Cheney park might get I-502 applicant
City receives conditional use permit application for grower/processor in Commerce and Industrial Park
Cheney may soon have its first tenant for the city’s Commerce and Industrial Park – but it’s not who the city was expecting to see.
In a staff report to the Cheney Planning Commission Monday night, Public Works Director Todd Ableman informed the commission the city has received a conditional use application from Cheney Hydroponics, a business seeking to receive a marijuana processing license from the state and build a facility in the business park located in south Cheney. The City Council passed an interim zoning ordinance at its Nov. 12 meeting, and amended at its meeting last week, that allows such businesses along with marijuana retailers to set up in the Business Park and Light Industrial zones via the conditional use permit application process.
Ableman told the commission it was his understanding that Cheney Hydroponics has not officially applied for a license from the state, but is seeking to acquire a location first before undergoing that application process. Cheney Hydroponics is not listed as a business having applied to be a grower/processor via the state’s Liquor Control Board website, although a company called Pure Joy Family Farm is listed as a Tier 2 level applicant with an address of 250 Fred Johns Way.
Fred Johns Way is the main entrance into the business park.
There are also two other applications listing Cheney addresses for marijuana processor licenses. Triple T Farms, at 10210 S. Spotted Road, has applied for a Tier 3 producer license while Bang’s Cannabis at 12917 S. Short Road has applied for a Tier 2 license.
According to the Liquor Control Board, a producer license allows the applicant to produce marijuana for wholesale to marijuana processor licensees and to other marijuana producer licensees. Tier 2 producers are allowed 2,001 to 10,000 square feet of canopy space, while Tier 3 producers are allowed 10,000 square feet and above.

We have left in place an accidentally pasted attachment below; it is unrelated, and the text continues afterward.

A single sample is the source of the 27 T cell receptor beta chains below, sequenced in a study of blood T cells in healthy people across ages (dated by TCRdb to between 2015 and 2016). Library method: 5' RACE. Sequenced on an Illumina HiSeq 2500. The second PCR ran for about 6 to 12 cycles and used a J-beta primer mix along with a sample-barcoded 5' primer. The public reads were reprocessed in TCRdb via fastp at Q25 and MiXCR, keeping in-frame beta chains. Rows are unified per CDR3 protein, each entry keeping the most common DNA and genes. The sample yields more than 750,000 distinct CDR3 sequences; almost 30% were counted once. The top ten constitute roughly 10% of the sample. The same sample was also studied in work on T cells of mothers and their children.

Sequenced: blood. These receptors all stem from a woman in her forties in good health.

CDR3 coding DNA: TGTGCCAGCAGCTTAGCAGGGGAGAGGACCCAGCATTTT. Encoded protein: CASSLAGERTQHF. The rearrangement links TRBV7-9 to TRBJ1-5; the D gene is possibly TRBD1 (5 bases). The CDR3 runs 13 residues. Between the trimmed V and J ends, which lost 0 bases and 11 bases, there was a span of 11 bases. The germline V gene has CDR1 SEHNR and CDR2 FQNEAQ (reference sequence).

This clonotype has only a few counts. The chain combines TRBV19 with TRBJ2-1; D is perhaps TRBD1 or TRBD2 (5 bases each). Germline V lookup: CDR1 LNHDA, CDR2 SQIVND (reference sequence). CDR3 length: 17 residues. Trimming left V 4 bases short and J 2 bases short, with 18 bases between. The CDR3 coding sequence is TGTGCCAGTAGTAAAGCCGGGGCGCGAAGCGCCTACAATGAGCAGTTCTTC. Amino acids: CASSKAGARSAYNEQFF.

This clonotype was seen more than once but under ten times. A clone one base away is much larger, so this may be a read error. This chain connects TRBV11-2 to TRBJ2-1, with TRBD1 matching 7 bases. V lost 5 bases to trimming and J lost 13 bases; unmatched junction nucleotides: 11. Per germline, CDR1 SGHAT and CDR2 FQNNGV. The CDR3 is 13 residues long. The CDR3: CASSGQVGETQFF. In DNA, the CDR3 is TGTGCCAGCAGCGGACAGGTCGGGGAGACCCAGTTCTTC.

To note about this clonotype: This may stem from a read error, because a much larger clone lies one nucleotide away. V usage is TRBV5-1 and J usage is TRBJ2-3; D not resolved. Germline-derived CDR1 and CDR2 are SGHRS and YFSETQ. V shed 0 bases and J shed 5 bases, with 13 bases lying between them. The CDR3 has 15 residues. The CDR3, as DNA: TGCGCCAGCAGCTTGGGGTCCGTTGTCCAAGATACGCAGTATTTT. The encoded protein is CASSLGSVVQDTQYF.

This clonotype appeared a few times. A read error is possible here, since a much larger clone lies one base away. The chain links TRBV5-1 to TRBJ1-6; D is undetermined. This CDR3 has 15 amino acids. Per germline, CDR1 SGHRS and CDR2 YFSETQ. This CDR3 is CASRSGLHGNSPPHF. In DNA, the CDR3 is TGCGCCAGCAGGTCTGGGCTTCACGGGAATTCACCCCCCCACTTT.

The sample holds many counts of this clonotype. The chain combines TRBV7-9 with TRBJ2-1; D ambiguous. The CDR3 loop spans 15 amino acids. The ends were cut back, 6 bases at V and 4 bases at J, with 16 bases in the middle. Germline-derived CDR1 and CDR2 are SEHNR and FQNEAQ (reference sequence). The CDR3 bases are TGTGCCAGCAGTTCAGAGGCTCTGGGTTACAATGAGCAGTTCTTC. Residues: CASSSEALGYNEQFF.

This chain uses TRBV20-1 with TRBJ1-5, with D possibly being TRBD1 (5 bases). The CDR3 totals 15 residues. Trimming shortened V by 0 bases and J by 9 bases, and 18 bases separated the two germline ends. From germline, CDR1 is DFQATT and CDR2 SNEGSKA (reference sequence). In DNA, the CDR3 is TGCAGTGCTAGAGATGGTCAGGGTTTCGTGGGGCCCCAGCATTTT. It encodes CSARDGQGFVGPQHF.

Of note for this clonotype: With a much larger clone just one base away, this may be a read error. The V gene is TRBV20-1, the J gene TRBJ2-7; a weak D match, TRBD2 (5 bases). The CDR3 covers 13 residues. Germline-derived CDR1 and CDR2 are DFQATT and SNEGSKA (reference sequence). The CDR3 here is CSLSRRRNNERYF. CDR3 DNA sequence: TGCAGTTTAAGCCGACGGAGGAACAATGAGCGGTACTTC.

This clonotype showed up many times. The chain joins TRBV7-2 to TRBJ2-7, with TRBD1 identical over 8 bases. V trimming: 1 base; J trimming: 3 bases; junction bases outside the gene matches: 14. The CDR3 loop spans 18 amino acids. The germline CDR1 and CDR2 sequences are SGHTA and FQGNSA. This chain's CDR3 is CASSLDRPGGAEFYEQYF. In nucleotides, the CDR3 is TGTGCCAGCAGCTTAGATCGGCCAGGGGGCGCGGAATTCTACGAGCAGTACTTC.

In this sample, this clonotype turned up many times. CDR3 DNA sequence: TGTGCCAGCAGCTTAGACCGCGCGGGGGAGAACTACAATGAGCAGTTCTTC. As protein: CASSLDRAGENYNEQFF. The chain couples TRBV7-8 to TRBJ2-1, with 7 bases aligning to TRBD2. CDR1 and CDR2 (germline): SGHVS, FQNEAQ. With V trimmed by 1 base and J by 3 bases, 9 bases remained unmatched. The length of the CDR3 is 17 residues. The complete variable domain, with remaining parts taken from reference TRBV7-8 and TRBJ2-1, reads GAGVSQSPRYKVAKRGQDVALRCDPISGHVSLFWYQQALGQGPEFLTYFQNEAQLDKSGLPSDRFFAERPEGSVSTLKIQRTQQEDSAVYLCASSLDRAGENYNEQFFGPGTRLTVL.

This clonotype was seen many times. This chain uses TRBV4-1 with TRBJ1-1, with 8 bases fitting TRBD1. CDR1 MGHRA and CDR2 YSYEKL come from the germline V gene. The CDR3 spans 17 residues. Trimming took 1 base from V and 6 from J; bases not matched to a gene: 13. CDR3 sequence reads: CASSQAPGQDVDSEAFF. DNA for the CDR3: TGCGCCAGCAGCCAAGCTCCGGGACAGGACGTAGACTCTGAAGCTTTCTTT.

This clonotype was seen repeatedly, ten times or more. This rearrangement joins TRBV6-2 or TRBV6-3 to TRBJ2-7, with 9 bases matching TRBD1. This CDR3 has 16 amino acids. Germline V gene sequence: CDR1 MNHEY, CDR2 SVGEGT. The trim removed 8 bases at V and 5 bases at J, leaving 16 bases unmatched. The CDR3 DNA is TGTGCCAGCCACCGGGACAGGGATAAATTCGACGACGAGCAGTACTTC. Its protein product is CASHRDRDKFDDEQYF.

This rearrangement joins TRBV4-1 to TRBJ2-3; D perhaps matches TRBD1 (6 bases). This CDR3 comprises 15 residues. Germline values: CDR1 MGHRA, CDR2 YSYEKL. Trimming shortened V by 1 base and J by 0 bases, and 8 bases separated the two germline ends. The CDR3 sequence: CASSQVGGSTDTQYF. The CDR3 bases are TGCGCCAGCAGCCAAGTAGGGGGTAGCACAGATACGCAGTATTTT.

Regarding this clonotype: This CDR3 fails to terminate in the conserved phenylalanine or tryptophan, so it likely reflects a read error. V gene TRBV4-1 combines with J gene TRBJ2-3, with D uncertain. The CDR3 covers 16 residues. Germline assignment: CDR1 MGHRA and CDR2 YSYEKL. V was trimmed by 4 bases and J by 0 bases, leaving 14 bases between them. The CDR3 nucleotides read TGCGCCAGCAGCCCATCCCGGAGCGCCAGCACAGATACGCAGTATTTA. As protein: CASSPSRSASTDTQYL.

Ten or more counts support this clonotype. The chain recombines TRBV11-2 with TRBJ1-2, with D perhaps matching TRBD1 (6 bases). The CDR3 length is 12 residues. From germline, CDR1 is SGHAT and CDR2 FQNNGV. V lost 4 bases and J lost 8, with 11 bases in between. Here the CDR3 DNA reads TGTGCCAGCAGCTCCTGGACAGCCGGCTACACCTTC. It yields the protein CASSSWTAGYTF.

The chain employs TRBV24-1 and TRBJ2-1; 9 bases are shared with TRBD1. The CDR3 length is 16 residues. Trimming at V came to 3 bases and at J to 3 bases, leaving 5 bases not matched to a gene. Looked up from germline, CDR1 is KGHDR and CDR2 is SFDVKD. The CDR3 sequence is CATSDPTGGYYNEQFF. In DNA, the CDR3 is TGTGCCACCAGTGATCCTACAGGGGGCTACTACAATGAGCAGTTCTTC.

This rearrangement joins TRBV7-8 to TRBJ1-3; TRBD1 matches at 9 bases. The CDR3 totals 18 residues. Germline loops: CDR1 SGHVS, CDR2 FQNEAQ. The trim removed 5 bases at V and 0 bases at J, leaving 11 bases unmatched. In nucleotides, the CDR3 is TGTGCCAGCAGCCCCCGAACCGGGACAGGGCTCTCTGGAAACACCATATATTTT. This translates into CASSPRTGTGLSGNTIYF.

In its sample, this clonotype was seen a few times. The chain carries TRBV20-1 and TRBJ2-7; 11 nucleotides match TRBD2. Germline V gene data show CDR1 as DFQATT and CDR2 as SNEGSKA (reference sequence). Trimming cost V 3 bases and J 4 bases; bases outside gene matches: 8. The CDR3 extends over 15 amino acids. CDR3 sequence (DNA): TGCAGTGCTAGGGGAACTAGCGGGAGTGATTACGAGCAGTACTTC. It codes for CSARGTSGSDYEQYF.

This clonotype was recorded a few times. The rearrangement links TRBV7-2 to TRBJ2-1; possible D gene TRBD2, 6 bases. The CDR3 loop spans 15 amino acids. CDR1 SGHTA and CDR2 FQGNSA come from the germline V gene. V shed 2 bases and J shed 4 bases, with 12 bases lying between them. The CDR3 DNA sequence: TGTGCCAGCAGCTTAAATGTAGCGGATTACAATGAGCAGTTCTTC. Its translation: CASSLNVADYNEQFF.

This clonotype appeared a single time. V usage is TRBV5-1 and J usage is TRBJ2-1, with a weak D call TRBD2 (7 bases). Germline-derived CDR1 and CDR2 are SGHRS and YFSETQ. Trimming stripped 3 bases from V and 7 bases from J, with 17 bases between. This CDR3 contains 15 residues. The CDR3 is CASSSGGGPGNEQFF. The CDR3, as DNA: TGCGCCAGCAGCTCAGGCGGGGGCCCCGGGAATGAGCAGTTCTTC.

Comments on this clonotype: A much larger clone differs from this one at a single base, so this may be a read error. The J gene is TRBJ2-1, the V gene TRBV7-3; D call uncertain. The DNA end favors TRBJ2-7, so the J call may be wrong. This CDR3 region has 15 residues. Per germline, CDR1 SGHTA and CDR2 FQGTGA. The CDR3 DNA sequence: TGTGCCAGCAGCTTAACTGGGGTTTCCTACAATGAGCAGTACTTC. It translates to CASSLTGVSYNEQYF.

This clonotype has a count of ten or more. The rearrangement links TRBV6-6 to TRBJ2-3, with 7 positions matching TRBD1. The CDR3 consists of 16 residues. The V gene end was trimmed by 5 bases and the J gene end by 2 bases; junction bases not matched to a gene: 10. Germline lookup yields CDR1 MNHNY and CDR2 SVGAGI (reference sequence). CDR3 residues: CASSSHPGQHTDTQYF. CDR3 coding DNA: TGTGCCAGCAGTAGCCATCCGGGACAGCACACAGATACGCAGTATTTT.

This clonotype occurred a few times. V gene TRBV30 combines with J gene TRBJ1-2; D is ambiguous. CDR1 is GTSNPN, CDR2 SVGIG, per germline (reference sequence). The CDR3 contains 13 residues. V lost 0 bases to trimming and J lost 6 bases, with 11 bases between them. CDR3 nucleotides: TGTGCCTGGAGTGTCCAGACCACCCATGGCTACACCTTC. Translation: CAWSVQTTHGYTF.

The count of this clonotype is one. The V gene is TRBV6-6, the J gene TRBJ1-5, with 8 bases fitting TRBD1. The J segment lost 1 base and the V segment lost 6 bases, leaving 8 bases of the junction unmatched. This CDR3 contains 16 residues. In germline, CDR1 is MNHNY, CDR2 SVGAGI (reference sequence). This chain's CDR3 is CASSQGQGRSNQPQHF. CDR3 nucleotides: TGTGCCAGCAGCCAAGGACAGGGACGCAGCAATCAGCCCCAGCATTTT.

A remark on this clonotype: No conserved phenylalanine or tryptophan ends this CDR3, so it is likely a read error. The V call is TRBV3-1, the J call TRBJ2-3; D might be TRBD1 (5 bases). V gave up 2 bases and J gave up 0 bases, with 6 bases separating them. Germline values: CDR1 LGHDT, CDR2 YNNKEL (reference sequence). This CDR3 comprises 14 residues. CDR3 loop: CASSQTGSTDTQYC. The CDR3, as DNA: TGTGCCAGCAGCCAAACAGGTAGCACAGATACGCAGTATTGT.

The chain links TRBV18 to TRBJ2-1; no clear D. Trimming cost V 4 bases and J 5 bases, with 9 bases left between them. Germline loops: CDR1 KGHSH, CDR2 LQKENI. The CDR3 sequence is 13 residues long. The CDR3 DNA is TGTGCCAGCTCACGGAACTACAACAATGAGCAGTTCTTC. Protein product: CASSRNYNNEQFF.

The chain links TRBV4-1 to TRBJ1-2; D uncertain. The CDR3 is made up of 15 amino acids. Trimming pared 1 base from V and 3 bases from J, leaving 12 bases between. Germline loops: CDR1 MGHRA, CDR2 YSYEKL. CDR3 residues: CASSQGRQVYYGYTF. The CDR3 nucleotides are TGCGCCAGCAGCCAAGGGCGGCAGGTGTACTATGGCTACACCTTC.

Language in voter-approved Initiative 502, which legalized marijuana for recreational use, established a 1,000-foot buffer between marijuana retail, processing and production locations and sensitive use facilities such as schools and designated public facilities such as parks, churches and daycare centers. Plotting these locations on a Cheney map and using the 1,000 foot distance requirement produced very few locations within the city that marijuana distributors can locate, mainly commercial and industrial zones in the south portion of the city beyond Presley Street, along with a small commercial area in the north.
The state’s website also lists three applicants with Medical Lake-area addresses and one with an Airway Heights address. Ableman said there are still a lot of hurdles any potential marijuana applicant must go through, including a lottery for licenses as the state has too many applications for growers and processors.
“Nothing is guaranteed for right now,” Ableman said after the meeting.
Ableman also told the commission that it appears ownership of the Cheney School District’s former high school and administration building would be reverting back to the school district. Local developer Steve Emtman had entered into a $950,000 contract to purchase the 84-year-old building contingent upon studies deemed “necessary or desirable to determine if the Property will be suitable for Buyer’s intended use.”
Ableman said Emtman’s studies have determined that his proposed ideas for the buildings use are not feasible due to a number of factors such as cost.
Finally in official business the commission wrapped up its review process of the city’s zoning codes. The revisions to Chapter 21 of the municipal code now go to the state Department of Ecology and the federal Department of Commerce for review and comment, with a citizen’s comment period remaining open for 30 days before the document heads to the City Council for approval sometime in January 2014.
John McCallum can be reached at email@example.com.